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Ride Your Opponent To Victory With Kesa Gatame
Control and Dominate Your Opponents With The Kesa Gatame (Scarf Hold) Position
Kesa Gatame, or the Scarf Hold, is an amazing controlling position that is often overlooked or even ignored in Brazilian Jiu Jitsu. The fear is that you will easily lose control over the position and your opponent will gain back control.
There is very little attention give to the kesa gatame compared to other grappling sports such as Wrestling, Judo or Sambo. This is understandable seeing as how Kesa Gatate is a very strong pinning position which is the objective in Wrestling and Judo, and many judo throws or wrestling takedowns will land you directly in the Kesa Gatame position. I find my use of Kesa is much lower during pure BJJ training when I am not going for throws and landing right in Kesa Gatame.
Do you think learning this powerful control position will increase your chances of dominating your opponent on top?
Tai Otoshi Judo Throw to Kesa Gatame
Since Kesa prevents your opponent from turning away and exposing their backs it is seen as a bad position for Brazilian Jiu Jitsu. There is also the argument that Kesa opens up a path to attack the back position for the bottom person.
While there are some slight opportunities for them to take back control, the threat is slightly exaggerated. This is because many jiu jitsu players don’t regularly use Kesa gatame they are lacking in the fundamental principles of how to secure the position tightly and keeping their weight distributed in order to pin their opponent down. I’ve lost the Kesa Gatame position so many times early in my grappling training until I learned where my body needs to be to keep them pinned to the mat while I work for a submission.
And the kesa gatame position itself can be its own submission. As we stated before, it’s a very powerful controlling / pinning position that can put a crazy amount of pressure on your opponent’s chest, sucking the air, energy and life out of them. Personally I’ve tapped out some pretty decent guys with just my pressure from Kesa Gatame, and I’m only 150lbs! And much more famous is Josh Barnett’s submission over Dean Lister at Metamoris 4. Josh ended Lister’s 17 year unfinished streak with just pressure! Around the 8:30 mark in the following video is a breakdown on Barnett’s Kesa Gatame finish, and also note how Barnett’s body position makes a triangle like how we discussed the power of the triangle shape in my earlier article on the Triangle choke.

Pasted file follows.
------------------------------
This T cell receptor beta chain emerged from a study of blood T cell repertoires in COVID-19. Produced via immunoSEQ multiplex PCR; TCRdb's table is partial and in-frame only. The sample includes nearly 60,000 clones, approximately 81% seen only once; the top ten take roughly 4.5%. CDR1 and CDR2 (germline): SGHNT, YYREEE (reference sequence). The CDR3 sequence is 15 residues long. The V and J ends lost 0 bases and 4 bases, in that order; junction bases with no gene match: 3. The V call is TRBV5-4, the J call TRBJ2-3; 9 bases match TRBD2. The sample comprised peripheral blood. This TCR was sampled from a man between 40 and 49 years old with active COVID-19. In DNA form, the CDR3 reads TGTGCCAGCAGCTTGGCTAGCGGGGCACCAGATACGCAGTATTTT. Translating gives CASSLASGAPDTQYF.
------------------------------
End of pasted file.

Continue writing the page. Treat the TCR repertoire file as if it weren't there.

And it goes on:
Josh Barnett Dean Lister Metamoris Breakdown
With Kesa putting so much pressure on your opponent, the position opens up quite a few high percentage submissions. Your opponent will often be struggling to breath and will be more concerned with that than with you slowly isolating an arm. A simple armbar or an Americana with your legs are two of the most powerful submissions from Kesa as shown in the following video. And another personal favorite is the Bas Rutten Neck Crank, even though it’s not really a crank. It is way more a compression finish, it puts ridiculous amounts of pressure on the diaphragm not allowing your opponent to inhale.
How to Submit Your Opponent in Kesa Gatame
Bas Rutten Brutal Neck Crank from Kesa Gatame
Kesa Gatame can be a very powerful position if you train it (like any other position) and learn how to utilize it properly. On your path to a devastating Kesa Gatame, you will fail numerous times, getting your back taken, getting rolled, and just getting pushed off. But once you learn where your weight needs to be distributed you will be pinning everyone to the mat and attacking their arms. You may even get taps just from your awesome pressure. Train long and train hard and I’ll see you on the mats.
Josh Barnett says that riding your opponent is a key strategy for winning in MMA and any grappling sport. Tiring your opponent, killing all his strength and setting up the final submission to win the fight are the result of being able to control and ride your opponent well.
Josh is the former UFC Heavyweight Champion and current King of Pancrase dedicates over two full hours of concentrated instruction to one of the most important and most overlooked aspects of modern fighting: RIDING.
Grappling is physical chess and the fighter that stays one step ahead holds the winning advantage. In this DVD Josh covers rides and counters enabling you to know ahead of time what your opponent might do so that you can use his reaction against him.